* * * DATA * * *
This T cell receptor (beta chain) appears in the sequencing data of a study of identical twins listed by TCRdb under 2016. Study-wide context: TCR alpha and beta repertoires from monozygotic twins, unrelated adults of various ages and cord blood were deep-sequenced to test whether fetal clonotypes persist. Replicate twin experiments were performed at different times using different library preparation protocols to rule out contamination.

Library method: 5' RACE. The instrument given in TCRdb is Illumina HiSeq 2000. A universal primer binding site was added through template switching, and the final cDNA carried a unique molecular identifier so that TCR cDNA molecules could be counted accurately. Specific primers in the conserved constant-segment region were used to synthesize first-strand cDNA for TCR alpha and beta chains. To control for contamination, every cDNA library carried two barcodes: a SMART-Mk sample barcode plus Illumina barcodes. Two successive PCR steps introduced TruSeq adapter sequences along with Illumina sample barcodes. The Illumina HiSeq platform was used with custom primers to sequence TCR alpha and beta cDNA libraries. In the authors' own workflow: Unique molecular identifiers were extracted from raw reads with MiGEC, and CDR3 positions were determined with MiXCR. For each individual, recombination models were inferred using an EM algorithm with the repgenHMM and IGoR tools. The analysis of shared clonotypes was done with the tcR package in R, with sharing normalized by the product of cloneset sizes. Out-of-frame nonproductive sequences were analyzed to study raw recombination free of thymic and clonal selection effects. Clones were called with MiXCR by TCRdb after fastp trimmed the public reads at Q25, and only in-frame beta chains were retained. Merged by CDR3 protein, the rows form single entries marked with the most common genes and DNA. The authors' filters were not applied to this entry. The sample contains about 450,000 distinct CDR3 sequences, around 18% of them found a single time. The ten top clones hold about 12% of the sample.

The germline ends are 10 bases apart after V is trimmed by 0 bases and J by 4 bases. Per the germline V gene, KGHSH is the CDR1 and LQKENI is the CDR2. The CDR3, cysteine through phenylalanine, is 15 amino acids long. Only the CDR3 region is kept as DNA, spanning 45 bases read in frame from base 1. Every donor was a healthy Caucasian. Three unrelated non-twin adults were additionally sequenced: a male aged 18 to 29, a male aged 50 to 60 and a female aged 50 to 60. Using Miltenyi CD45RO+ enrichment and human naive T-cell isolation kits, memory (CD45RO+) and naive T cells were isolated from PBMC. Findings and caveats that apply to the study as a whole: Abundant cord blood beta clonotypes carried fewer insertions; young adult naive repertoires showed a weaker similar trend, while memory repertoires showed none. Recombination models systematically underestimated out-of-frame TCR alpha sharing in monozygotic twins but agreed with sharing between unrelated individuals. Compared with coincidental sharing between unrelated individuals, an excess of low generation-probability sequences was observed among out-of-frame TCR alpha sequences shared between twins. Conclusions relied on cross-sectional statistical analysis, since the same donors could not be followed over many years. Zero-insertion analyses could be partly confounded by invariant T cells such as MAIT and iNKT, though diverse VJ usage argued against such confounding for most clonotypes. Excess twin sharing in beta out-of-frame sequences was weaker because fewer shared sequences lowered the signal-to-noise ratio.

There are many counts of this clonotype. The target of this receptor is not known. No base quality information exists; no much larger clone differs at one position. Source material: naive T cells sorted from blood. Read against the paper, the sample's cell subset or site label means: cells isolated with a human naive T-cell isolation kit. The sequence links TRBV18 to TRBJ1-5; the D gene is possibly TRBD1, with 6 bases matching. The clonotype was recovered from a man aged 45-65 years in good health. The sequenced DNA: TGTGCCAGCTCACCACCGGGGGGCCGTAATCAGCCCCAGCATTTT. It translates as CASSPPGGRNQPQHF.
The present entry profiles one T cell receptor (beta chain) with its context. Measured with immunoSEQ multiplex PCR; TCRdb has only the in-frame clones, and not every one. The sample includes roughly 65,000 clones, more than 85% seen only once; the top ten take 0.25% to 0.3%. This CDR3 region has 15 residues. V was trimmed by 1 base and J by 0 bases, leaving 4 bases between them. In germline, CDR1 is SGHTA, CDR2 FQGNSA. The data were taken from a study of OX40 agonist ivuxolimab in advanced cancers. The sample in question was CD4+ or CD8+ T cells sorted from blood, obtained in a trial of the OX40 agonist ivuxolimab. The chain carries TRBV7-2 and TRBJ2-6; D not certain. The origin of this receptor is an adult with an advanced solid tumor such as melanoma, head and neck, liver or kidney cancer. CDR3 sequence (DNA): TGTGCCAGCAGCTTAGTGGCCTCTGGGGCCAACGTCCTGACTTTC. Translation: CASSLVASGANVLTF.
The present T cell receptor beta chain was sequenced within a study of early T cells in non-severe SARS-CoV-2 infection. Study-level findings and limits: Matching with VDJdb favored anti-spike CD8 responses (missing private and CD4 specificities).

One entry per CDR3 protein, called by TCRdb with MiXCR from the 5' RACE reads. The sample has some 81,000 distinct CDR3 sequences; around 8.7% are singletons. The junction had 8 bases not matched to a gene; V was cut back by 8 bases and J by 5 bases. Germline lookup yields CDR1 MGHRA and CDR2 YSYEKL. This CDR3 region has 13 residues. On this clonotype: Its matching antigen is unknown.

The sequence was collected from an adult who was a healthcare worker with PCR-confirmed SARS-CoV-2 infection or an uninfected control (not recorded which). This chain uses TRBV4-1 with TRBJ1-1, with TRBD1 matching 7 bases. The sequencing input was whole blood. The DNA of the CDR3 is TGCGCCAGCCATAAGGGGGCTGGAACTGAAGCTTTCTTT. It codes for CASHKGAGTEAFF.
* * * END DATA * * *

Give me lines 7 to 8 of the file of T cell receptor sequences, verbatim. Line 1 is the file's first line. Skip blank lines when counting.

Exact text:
One entry per CDR3 protein, called by TCRdb with MiXCR from the 5' RACE reads. The sample has some 81,000 distinct CDR3 sequences; around 8.7% are singletons. The junction had 8 bases not matched to a gene; V was cut back by 8 bases and J by 5 bases. Germline lookup yields CDR1 MGHRA and CDR2 YSYEKL. This CDR3 region has 13 residues. On this clonotype: Its matching antigen is unknown.

The sequence was collected from an adult who was a healthcare worker with PCR-confirmed SARS-CoV-2 infection or an uninfected control (not recorded which). This chain uses TRBV4-1 with TRBJ1-1, with TRBD1 matching 7 bases. The sequencing input was whole blood. The DNA of the CDR3 is TGCGCCAGCCATAAGGGGGCTGGAACTGAAGCTTTCTTT. It codes for CASHKGAGTEAFF.